farmer’s market

The Sketchbook thread topic for July/ August 2012 was vegetable(s). I’m thinking that we had the same topic last summer– if so, it should be interesting to go back and look up what I wrote last time. Some prompts are very difficult to respond to, and some are much easier. Perhaps because I enjoy summer so much, and was busy shopping at our local Farmer’s Market when I was writing these haiku, this prompt was easy AND fun to write to.

zucchini the size
of baseball bats
summer’s end

farmer’s market
a ladybug crawls
out of the lettuce
(Editor’s Choice- John Daleiden)

(Guest Editor’s Choice- Bernard Gieske)

the color
of the twilit sky

getting acquainted
the tender heart
of an artichoke

Here’s what Guest Editor Bernard Gieske had to say about my “farmer’s market” haiku:

For me Cara Holman’s haiku evokes the sense of a temporary community of like-minded people who value the same things. This is a friendly gathering of those who cherish the earth and its gifts. The ladybug is no stranger to those who farm organically.  They are the protectors of what the farmer has planted and is growing to sell; consequently, this ladybug is no intruder and should be welcomed, a  sight giving evidence that this lettuce has been grown organically. Ladybugs are also a favorite insect of children. If a child happened to spot this ladybug, I can imagine it crying out with  delight.”


sapphire sky

(The May/ June haiku thread topic for Sketchbook was “bride / wedding”. I submitted three haiku:

sapphire sky
something borrowed
something blue

aisle walk
the trailing scent
of freesia

(Guest Editor’s Choice- Bernard Gieske)

golden rings
I try on
my new name

(Editor’s Choice- John Daleiden)

(Guest Editor’s Choice- Bernard Gieske)

Editor John Daleiden’s comments can be read here.

Guest Editor Bernard Gieske’s comments can be read here.

November/ December 2011 Sketchbook

It’s always a treat when the new issue of Sketchbook comes out. And of course before perusing the issue in its entirety, I have to sneak a peek to see how I did in the kukai and the haiku thread. I was very happy to see that I took 1st place in the kukai this month. “Autumn leaves” is a topic I can expound upon at length. We have a seemingly endless supply of them around these parts. A second haiku took 4th place.

The haiku thread topic was “cemetery”, and although not my favorite thing to think about, it is (sadly) another topic I can go on about at length. As a child, I remember thinking cemeteries were kind of creepy places, but now I find them peaceful, if a bit melancholy. I hope to pay my respects to my parents next week when I am in California. Three of my haiku were selected “Editor’s Choice” by John Daleiden, or “Guest Editor’s Choice” by Bernard Gieske. I found Bernard’s essay on haiku techniques (using the thread haiku as illustrations of various techniques) especially helpful, as I am still getting the hang of how to write an effective jux into my haiku. And consciously thinking about technique from time to time never hurt anyone’s haiku writing!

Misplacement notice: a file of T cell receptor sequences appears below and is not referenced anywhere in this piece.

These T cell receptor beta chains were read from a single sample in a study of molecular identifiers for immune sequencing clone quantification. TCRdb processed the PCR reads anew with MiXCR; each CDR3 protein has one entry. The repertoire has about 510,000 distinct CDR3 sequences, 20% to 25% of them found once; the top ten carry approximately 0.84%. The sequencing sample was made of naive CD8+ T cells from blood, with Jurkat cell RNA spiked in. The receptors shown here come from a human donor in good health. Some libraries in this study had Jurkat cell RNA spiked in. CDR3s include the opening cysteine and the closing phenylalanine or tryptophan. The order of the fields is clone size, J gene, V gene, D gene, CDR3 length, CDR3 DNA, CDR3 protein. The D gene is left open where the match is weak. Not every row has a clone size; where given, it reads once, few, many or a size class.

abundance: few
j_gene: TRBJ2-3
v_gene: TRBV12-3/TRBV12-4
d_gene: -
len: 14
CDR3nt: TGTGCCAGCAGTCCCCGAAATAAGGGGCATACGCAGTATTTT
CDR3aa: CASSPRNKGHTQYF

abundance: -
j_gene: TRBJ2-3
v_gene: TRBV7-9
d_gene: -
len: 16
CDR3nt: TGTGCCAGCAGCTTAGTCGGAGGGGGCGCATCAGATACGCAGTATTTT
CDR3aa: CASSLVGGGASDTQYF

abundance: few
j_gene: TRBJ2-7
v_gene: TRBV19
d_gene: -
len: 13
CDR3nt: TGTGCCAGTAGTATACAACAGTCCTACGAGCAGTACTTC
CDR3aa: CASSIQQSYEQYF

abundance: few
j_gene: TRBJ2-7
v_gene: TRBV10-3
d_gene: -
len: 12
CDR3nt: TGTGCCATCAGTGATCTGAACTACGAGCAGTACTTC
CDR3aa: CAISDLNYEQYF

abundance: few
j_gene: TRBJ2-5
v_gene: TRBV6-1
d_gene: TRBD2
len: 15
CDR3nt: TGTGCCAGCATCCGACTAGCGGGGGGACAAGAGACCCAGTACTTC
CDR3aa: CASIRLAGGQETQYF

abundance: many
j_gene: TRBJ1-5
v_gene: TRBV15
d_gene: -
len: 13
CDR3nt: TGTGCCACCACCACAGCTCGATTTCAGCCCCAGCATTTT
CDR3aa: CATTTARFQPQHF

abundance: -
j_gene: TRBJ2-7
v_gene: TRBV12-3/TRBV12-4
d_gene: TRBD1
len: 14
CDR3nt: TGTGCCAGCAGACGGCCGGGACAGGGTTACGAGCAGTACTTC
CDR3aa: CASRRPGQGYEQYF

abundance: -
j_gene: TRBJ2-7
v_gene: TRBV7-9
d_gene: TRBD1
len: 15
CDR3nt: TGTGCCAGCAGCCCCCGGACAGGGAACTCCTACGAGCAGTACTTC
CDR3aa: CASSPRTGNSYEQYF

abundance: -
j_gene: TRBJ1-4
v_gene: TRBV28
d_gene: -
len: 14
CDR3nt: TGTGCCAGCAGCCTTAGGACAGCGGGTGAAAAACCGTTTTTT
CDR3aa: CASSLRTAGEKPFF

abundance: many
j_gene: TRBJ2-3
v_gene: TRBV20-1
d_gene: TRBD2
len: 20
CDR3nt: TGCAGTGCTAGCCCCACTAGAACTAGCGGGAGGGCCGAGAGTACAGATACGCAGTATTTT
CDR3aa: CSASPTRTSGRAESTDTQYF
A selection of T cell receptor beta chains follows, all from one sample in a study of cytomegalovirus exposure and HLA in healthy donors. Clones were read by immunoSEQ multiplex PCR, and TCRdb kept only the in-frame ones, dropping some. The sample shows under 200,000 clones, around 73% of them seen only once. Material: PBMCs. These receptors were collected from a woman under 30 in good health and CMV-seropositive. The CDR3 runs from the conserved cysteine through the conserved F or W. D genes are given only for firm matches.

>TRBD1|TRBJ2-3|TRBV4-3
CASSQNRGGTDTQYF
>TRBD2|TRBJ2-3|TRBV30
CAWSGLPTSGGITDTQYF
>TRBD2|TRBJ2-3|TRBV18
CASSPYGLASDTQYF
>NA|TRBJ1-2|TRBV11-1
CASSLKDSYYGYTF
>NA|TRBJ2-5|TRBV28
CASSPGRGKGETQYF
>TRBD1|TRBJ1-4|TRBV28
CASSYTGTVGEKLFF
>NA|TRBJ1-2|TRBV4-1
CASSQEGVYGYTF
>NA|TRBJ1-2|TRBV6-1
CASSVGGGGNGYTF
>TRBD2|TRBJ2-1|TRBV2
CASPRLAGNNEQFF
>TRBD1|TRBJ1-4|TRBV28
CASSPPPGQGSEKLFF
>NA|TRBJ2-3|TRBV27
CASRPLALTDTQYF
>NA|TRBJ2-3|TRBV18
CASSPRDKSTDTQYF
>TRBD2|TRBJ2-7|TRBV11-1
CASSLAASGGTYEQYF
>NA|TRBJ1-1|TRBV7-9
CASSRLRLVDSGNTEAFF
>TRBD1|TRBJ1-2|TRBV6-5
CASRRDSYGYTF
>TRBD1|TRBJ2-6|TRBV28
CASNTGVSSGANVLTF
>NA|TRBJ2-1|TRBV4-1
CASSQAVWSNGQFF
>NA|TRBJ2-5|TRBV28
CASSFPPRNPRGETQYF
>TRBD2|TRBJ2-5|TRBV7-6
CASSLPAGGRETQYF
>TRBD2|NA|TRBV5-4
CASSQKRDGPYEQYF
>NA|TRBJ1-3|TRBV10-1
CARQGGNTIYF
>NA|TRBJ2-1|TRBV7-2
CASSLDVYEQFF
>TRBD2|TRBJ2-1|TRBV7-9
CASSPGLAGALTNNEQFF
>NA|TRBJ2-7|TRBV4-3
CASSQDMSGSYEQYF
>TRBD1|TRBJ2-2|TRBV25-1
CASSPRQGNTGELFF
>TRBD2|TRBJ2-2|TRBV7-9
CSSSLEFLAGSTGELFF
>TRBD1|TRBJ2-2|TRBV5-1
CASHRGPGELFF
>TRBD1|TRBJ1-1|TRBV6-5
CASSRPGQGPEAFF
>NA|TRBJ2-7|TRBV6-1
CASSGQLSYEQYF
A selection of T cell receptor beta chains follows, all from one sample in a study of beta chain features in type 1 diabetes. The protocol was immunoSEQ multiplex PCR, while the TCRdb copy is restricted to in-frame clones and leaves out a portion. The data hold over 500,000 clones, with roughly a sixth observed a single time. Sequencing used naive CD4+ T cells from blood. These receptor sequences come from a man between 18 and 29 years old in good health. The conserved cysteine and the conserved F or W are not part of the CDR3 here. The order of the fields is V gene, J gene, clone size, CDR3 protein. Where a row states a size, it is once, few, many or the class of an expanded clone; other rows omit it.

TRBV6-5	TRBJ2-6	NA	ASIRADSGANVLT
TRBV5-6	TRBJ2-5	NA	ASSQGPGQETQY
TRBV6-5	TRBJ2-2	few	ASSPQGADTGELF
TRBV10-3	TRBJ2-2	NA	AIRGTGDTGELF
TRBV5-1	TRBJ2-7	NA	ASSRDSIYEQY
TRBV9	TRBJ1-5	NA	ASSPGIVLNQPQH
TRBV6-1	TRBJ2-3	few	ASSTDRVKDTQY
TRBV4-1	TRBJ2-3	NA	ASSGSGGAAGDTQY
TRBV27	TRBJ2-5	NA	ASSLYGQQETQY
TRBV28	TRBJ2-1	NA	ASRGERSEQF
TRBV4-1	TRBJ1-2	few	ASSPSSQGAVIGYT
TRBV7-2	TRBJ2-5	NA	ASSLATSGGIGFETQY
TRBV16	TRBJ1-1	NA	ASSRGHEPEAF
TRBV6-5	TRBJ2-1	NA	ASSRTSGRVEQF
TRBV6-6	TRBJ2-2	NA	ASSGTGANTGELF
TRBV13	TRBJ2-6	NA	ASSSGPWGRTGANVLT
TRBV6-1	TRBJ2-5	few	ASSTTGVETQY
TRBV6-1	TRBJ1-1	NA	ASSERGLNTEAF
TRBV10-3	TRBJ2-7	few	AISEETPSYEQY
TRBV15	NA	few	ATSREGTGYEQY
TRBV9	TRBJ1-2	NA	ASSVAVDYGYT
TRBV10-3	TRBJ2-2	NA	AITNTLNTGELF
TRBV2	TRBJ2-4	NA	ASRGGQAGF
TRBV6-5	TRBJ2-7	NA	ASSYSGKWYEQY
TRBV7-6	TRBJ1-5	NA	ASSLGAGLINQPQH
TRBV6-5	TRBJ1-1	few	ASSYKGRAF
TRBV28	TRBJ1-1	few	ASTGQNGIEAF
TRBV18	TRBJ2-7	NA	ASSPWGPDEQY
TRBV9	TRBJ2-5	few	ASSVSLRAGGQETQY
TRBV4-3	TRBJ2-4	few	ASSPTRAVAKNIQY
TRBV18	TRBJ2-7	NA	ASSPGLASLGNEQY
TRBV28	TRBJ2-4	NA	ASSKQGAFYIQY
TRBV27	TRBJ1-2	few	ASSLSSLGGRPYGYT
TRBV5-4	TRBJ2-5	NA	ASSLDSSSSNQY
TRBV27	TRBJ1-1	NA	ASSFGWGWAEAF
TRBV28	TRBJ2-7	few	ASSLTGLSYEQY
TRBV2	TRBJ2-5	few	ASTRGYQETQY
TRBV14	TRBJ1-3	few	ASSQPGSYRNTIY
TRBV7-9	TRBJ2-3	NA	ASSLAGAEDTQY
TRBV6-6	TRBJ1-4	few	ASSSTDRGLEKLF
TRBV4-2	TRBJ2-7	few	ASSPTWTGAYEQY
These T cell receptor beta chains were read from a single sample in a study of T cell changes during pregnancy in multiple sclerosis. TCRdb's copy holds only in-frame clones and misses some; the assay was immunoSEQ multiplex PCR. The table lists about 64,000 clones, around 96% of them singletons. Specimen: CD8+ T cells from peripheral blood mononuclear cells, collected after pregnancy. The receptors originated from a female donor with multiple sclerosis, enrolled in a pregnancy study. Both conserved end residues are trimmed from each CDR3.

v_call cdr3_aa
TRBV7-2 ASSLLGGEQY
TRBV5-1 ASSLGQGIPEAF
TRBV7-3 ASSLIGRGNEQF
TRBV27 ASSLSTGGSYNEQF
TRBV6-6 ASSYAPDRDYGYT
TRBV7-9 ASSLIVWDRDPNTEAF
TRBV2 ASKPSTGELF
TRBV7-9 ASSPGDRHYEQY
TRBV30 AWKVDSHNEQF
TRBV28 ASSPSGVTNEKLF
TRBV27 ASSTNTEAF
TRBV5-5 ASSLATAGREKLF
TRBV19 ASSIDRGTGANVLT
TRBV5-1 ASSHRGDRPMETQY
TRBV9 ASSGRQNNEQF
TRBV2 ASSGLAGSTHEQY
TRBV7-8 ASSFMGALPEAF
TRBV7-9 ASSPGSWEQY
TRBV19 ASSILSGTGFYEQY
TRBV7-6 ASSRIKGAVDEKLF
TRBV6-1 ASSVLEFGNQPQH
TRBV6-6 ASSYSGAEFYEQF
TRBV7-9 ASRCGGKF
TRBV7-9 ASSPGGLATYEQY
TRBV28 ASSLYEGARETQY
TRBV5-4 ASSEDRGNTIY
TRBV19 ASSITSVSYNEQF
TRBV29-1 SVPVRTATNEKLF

The kigo topic for January/ February 2012 is “old calendar”, and the thread topic is “candle(s)”. Anticipating how busy this month will be, I already sent in my entries. The new thread can be read here.

creepy crawlers

When I saw “insects / bugs” for the  July/ Aug Sketchbook haiku thread kigo, I was temporarily stumped. What was there to say about these critters that hasn’t already been said, by Issa in particular. But then,  I picked up my pen and wrote the following:

Tai Chi morning
a spider climbs slowly
up the wall

shortest night
on the breeze, one thousand
cricket voices

is it love?
moths circle
before a flame

sultry afternoon
the iridescent sheen
of dragonfly wings

cricket song –
sleeping at night
with an open window

The entire thread can be read here.

Four of these haiku made John Daleiden’s Editor’s Choice list, and rather than just list the haiku randomly, John chose to arrange them into haiku sequences. My haiku appear in “Cricket Songs: A Haiku Sequence”, “Hometown Memories: A Haiku Sequence”, and “Shadow Darners: A Haiku Sequence”. All the haiku sequences can be read here.

first day of autumn

first day of autumn
a maple leaf
falls soundlessly

(Sketchbook, Vol.5, No. 5, September/October 2010)

crimson maples
chinook salmon
find their way home

(Sketchbook, Vol.5, No. 5, September/October 2010)

Both of these haiku appeared in the Sketchbook haiku thread, and also in the “Dusk at my Feet” haiku sequence that editor John Daleiden put together with some of the haiku from the thread.

“Dusk at my Feet”: A Haiku Sequence No. 1 Arranged from the “fall trees” Haiku Thread

Ralf Bröker, DE; Bouwe Brouwer, NL; Claire Everett, UK; Aju Mukhopadhyay, IN; Bernard Gieske, US; Cara Holman, US; Alegria Imperial, CA; Ramona Linke, DE; Chen-ou Liu, CA; Vasile Moldovan, RO ; Aju Mukhopadhyay, IN; Karen O’Leary, US; Keith A. Simmonds, TT; Janice Thomson, CA

What’s really fun for me is to go back and read the old haiku threads, and see how many haiku poets I am familiar with now from reading their works in other journals, or “meeting” them on NaHaiWriMo!